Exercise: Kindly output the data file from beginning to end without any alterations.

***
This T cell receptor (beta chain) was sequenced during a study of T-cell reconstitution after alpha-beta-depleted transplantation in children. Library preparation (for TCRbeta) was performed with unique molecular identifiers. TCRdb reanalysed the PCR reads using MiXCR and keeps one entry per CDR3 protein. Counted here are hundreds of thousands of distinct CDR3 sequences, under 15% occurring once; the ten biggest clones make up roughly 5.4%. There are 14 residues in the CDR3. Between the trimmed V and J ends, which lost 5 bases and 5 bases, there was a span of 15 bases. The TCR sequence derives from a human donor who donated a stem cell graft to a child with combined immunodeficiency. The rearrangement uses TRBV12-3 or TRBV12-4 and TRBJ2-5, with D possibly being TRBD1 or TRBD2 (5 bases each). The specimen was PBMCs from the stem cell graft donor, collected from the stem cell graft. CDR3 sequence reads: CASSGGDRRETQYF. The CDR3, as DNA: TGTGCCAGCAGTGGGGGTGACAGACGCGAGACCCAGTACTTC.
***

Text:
This T cell receptor (beta chain) was sequenced during a study of T-cell reconstitution after alpha-beta-depleted transplantation in children. Library preparation (for TCRbeta) was performed with unique molecular identifiers. TCRdb reanalysed the PCR reads using MiXCR and keeps one entry per CDR3 protein. Counted here are hundreds of thousands of distinct CDR3 sequences, under 15% occurring once; the ten biggest clones make up roughly 5.4%. There are 14 residues in the CDR3. Between the trimmed V and J ends, which lost 5 bases and 5 bases, there was a span of 15 bases. The TCR sequence derives from a human donor who donated a stem cell graft to a child with combined immunodeficiency. The rearrangement uses TRBV12-3 or TRBV12-4 and TRBJ2-5, with D possibly being TRBD1 or TRBD2 (5 bases each). The specimen was PBMCs from the stem cell graft donor, collected from the stem cell graft. CDR3 sequence reads: CASSGGDRRETQYF. The CDR3, as DNA: TGTGCCAGCAGTGGGGGTGACAGACGCGAGACCCAGTACTTC.